The Origins of Counterinsurgency

"You hear that humming sound?"

The editors of the Journal of Strategic Studies kindly made some articles in the current issue available for free. One of these texts, “The Nineteenth Century Origins of Counterinsurgency Doctrine,” asks, Where does the theory of counterinsurgency come from?

Four things are remarkable here. A few thoughts that are a bit more daring and go beyond what’s outlined in the article. So readers with an interest in the history of modern armed conflict – which is to say: probably you – are encouraged to have a look at the full text.

First, “counterinsurgency” is a relatively new word that only took off in the 1960s. But the history of ideas in that discipline doesn’t begin with the publication of David Galula’s slim 1964 book. Nor with the British experience in Malaya. And neither with the American war in the Philippines – all popular reference points in the ongoing debate. At closer view, that now-famous French lieutenant colonel was not nearly as innovative as his American colleagues at the Rand Corporation initially thought, although Galula certainly had some fresh ideas. Yet he mostly said in English what seems to have been more or less common wisdom at the time among French officers with an intellectual and historical interest. In short: the real roots of today’s counterinsurgency thinking reach back to proper colonial campaigns in the 19th century, not merely to decolonization in the 20th century. Bugeaud, Gallieni, and Lyautey should be studied as much as Galula. Or more.

Second, countering insurrections long had a harsh as well as a soft edge. In Bugeaud’s day, the punishment was the razzia and the reward the work of the bureau arabe. 170 years later much has changed. But a balance still has to be struck: between special operations raids and drone strikes on the honed side and provincial reconstruction and protecting the rural population on the gentle side. Perhaps armies and organizations geared more to fighting than farming needed overstating the significance of the latter for its effect to trickle down. And then politicians and politically shrewd officers saw the need to understate the former, to keep indignation down. Both came with the risk of confusing those who took arguments at face value. But the coin, we see then and now, usually had two sides.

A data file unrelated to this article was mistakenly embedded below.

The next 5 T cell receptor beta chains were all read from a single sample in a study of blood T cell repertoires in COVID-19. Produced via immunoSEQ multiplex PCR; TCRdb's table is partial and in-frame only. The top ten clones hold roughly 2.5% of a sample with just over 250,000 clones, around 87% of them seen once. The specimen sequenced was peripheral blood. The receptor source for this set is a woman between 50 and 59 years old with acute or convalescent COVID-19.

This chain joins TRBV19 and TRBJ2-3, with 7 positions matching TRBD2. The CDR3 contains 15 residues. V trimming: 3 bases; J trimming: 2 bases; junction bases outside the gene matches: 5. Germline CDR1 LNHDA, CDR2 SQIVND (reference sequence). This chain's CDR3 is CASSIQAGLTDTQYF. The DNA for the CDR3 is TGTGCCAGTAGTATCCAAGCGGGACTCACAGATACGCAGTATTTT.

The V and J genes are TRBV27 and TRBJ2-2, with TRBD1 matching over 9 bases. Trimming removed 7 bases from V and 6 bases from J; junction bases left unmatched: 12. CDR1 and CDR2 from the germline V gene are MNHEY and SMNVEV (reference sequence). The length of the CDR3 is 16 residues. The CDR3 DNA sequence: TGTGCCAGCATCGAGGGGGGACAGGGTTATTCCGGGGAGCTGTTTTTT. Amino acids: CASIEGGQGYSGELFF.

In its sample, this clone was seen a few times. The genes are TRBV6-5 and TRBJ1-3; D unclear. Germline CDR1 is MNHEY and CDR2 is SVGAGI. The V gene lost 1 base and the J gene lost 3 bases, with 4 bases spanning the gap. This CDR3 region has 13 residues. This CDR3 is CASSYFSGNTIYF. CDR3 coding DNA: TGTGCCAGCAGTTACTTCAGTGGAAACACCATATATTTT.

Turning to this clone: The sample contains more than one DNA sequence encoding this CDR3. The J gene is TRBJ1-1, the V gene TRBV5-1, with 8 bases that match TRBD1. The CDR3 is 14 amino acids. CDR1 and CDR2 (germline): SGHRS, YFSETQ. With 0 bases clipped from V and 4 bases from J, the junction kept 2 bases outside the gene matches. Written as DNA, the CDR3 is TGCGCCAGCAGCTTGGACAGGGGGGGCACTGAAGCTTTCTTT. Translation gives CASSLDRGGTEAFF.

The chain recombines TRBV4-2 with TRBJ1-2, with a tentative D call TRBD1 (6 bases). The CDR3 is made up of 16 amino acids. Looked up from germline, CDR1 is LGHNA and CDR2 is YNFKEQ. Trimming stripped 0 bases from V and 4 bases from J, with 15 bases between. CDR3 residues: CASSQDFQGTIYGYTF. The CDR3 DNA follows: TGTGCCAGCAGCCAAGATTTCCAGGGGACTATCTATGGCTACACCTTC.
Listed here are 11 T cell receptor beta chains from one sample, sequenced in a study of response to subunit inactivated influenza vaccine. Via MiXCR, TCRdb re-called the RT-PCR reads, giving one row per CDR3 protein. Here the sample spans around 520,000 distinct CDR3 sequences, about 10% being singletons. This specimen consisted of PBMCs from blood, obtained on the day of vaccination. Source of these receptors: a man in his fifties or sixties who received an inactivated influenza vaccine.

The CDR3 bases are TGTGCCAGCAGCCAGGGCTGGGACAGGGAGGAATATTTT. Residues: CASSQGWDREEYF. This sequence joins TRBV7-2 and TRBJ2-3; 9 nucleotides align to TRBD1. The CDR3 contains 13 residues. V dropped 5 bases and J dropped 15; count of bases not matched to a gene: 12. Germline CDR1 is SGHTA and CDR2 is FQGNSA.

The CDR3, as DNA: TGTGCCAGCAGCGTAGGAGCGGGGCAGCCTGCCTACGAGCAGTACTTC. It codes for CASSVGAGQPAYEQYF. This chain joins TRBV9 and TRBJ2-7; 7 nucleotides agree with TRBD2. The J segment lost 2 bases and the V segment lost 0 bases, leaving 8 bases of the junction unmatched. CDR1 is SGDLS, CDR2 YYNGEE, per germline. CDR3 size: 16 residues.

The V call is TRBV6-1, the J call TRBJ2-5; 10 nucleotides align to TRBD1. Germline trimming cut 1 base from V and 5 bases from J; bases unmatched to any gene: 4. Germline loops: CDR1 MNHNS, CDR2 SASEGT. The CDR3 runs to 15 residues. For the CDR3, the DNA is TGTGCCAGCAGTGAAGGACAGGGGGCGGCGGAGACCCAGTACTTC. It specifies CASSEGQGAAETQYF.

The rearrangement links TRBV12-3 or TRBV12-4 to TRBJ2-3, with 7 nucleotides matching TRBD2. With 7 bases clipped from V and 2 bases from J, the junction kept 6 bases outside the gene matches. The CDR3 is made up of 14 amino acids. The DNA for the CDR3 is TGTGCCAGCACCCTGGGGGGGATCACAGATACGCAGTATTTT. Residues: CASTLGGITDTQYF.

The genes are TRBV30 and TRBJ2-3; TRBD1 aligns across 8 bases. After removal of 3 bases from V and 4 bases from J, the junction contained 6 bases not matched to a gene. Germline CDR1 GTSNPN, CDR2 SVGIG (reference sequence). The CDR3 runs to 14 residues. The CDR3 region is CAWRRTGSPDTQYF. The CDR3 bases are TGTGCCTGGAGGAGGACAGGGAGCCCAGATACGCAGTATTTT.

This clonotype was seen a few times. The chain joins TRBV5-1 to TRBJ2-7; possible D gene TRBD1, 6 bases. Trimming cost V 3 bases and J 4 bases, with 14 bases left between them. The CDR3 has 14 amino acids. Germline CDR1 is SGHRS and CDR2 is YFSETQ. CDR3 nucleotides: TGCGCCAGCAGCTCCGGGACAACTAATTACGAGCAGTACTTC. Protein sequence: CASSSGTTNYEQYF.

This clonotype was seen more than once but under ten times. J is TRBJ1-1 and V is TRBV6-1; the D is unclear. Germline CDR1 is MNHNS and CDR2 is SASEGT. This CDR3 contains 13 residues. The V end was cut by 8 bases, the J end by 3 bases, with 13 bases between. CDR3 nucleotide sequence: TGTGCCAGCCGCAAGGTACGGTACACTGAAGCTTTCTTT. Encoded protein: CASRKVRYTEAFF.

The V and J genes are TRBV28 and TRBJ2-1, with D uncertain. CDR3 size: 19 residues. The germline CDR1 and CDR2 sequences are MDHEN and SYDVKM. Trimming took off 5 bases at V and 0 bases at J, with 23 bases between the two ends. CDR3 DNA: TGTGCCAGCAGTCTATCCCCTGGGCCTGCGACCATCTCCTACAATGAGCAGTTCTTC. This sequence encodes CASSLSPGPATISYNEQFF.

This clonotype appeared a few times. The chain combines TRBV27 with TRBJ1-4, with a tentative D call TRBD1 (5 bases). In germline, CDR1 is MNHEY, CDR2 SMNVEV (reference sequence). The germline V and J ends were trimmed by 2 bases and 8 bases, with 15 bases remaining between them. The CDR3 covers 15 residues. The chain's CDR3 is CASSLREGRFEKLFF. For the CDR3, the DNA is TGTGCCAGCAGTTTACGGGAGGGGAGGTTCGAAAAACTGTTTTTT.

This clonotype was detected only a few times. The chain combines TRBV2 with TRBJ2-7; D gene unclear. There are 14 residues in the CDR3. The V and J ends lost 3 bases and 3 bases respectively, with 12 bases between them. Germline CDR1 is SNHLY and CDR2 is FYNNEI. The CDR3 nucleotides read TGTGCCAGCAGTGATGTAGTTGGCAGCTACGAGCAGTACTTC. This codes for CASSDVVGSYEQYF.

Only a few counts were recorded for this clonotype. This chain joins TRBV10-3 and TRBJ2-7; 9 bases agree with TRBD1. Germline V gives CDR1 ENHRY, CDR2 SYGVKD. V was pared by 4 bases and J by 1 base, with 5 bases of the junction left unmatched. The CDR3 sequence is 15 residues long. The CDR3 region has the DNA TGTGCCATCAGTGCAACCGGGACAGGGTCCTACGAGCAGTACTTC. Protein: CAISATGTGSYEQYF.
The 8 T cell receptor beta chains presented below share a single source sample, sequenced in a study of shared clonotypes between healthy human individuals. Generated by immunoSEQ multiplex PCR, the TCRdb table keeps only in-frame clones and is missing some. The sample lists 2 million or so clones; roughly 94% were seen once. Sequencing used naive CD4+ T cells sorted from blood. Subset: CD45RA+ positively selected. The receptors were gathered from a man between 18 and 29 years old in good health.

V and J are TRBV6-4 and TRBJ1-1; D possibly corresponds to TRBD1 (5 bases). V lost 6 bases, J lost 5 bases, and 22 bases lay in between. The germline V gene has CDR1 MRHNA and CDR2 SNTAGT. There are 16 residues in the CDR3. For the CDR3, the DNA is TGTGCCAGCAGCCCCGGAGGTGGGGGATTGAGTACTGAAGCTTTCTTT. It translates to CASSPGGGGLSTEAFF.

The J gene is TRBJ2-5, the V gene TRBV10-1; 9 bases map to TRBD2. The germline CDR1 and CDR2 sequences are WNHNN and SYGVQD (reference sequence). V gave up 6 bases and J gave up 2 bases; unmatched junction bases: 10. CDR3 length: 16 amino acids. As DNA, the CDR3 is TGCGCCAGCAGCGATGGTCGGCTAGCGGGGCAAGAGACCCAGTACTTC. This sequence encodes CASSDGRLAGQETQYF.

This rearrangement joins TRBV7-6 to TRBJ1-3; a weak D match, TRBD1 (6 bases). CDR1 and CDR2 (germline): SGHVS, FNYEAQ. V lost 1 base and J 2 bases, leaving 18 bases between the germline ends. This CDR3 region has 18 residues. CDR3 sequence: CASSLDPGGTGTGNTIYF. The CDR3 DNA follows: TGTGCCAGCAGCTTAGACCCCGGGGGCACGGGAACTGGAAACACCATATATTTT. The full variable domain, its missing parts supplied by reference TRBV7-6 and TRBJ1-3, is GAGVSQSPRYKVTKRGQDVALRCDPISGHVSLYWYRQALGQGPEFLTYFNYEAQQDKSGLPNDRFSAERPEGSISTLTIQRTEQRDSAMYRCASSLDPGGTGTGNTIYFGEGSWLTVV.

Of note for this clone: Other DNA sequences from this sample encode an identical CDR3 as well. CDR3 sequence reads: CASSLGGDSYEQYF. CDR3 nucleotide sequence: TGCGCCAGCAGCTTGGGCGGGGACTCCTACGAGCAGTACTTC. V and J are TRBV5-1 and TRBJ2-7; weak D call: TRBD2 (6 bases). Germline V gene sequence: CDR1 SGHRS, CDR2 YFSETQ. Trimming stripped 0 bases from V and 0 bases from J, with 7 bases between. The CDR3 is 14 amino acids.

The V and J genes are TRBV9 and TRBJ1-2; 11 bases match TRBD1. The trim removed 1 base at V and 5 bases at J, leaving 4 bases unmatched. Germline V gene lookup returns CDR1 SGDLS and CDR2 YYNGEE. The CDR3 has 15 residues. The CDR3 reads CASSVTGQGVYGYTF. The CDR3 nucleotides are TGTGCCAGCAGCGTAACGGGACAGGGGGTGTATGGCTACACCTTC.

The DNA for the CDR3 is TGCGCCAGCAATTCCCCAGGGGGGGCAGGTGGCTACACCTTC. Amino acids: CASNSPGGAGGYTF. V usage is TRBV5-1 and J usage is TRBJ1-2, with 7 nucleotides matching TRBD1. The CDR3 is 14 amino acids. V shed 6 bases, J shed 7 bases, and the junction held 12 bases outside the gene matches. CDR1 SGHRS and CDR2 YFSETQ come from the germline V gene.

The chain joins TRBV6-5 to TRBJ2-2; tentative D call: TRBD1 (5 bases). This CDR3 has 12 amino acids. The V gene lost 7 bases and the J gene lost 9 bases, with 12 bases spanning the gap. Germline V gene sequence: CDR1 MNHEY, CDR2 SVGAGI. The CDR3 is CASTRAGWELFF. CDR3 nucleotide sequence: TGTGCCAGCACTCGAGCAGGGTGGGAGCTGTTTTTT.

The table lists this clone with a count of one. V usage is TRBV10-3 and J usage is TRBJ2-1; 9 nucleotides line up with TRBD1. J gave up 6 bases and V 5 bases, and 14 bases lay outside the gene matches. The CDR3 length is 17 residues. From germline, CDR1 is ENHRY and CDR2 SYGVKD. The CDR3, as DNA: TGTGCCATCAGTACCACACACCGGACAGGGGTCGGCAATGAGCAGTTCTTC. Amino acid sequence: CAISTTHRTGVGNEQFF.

Third, counterinsurgency found one of its major inspirations in Muslim lands. Not because the doctrine rose again in Iraq and Afghanistan in the 2000s. And not because Algeria, be it in Galula’s late 1950s or in Bugeaud’s early 1840s, was a predominantly Muslim country. The “razzia,” the French punishment tactic, goes back in name and example to an old, pre-Islamic Bedouin raiding practice, the ghazya, apparently also a historic precursor to the prophet’s jihad. The French modification, in turn, may be seen as one historical antecedent and enabler of the later evolution in counterinsurgency thinking, as the article outlines. In fact “razzia” entered the French and other European languages through transliteration from the Arabic after the invasion of Algeria in the mid-19th century.

Lastly, a note of humility: your academic blogger here is not trained as a historian (what I sometimes regret). Real historians might abhor drawing long daring lines, from Bugeaud all the way to Petraeus. Indeed that can be problematic. But it can also be highly insightful. And it may spark an interest in reading more history.

Those curious about the past of colonial campaigns may already be familiar with Douglas Porch’s seminal works. For them another must-read is in the works: a careful historical book on the “Gallieni-Lyautey method” by Michael Finch, of the University of Oxford’s Pembroke College. Finch’s focus is on Tonkin and Madagascar between 1885 and the turn of the century.


8 thoughts on “The Origins of Counterinsurgency

  1. Speaking as an erstwhile historian (I’ve long since abandoned academia in favour of “work,” a somewhat less enjoyable proposition) I think its always good to be careful about drawing long trends through history, as its all too easy to project back over vast periods of time and see things which don’t necessarily exist.

    However, that said, the discipline of counterinsurgency does draw heavily on historical precident. I think its fair to assume that just as we look back at whats gone before in developing new thinking around counter insurgency, so did our forebears when trying to deal with similar issues.